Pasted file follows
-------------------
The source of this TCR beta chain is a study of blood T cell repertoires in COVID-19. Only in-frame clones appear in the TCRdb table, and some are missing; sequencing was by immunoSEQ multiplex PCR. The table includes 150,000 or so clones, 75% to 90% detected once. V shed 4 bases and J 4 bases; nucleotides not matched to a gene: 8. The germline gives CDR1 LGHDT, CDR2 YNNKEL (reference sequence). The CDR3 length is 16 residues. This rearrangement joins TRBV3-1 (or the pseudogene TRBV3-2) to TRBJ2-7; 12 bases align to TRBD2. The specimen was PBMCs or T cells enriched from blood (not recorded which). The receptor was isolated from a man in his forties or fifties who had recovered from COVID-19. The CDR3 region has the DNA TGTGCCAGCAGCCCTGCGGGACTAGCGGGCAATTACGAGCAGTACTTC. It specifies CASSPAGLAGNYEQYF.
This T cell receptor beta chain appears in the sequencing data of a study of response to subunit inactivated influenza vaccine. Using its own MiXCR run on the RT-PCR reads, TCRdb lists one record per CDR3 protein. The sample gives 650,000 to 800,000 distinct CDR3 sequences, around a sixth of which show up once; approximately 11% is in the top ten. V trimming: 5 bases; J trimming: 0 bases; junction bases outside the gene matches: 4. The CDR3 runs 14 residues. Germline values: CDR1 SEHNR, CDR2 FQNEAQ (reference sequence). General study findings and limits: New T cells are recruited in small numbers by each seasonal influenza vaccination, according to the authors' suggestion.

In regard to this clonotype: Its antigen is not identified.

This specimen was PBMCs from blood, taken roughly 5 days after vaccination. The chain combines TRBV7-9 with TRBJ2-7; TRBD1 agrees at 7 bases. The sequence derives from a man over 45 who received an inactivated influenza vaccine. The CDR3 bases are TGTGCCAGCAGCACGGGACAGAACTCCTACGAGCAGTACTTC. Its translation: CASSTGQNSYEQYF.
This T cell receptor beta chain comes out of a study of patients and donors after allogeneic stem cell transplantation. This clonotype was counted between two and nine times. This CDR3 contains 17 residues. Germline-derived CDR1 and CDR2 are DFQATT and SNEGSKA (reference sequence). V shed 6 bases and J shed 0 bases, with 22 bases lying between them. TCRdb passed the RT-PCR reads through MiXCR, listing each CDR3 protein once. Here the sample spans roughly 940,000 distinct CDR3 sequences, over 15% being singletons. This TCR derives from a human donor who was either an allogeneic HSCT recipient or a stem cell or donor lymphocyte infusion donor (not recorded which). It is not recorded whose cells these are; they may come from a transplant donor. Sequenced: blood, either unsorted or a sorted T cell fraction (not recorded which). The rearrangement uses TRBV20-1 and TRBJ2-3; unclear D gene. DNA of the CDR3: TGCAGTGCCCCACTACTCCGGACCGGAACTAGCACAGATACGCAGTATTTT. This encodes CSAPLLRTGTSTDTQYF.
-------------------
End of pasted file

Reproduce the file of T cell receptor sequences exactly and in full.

The source of this TCR beta chain is a study of blood T cell repertoires in COVID-19. Only in-frame clones appear in the TCRdb table, and some are missing; sequencing was by immunoSEQ multiplex PCR. The table includes 150,000 or so clones, 75% to 90% detected once. V shed 4 bases and J 4 bases; nucleotides not matched to a gene: 8. The germline gives CDR1 LGHDT, CDR2 YNNKEL (reference sequence). The CDR3 length is 16 residues. This rearrangement joins TRBV3-1 (or the pseudogene TRBV3-2) to TRBJ2-7; 12 bases align to TRBD2. The specimen was PBMCs or T cells enriched from blood (not recorded which). The receptor was isolated from a man in his forties or fifties who had recovered from COVID-19. The CDR3 region has the DNA TGTGCCAGCAGCCCTGCGGGACTAGCGGGCAATTACGAGCAGTACTTC. It specifies CASSPAGLAGNYEQYF.
This T cell receptor beta chain appears in the sequencing data of a study of response to subunit inactivated influenza vaccine. Using its own MiXCR run on the RT-PCR reads, TCRdb lists one record per CDR3 protein. The sample gives 650,000 to 800,000 distinct CDR3 sequences, around a sixth of which show up once; approximately 11% is in the top ten. V trimming: 5 bases; J trimming: 0 bases; junction bases outside the gene matches: 4. The CDR3 runs 14 residues. Germline values: CDR1 SEHNR, CDR2 FQNEAQ (reference sequence). General study findings and limits: New T cells are recruited in small numbers by each seasonal influenza vaccination, according to the authors' suggestion.

In regard to this clonotype: Its antigen is not identified.

This specimen was PBMCs from blood, taken roughly 5 days after vaccination. The chain combines TRBV7-9 with TRBJ2-7; TRBD1 agrees at 7 bases. The sequence derives from a man over 45 who received an inactivated influenza vaccine. The CDR3 bases are TGTGCCAGCAGCACGGGACAGAACTCCTACGAGCAGTACTTC. Its translation: CASSTGQNSYEQYF.
This T cell receptor beta chain comes out of a study of patients and donors after allogeneic stem cell transplantation. This clonotype was counted between two and nine times. This CDR3 contains 17 residues. Germline-derived CDR1 and CDR2 are DFQATT and SNEGSKA (reference sequence). V shed 6 bases and J shed 0 bases, with 22 bases lying between them. TCRdb passed the RT-PCR reads through MiXCR, listing each CDR3 protein once. Here the sample spans roughly 940,000 distinct CDR3 sequences, over 15% being singletons. This TCR derives from a human donor who was either an allogeneic HSCT recipient or a stem cell or donor lymphocyte infusion donor (not recorded which). It is not recorded whose cells these are; they may come from a transplant donor. Sequenced: blood, either unsorted or a sorted T cell fraction (not recorded which). The rearrangement uses TRBV20-1 and TRBJ2-3; unclear D gene. DNA of the CDR3: TGCAGTGCCCCACTACTCCGGACCGGAACTAGCACAGATACGCAGTATTTT. This encodes CSAPLLRTGTSTDTQYF.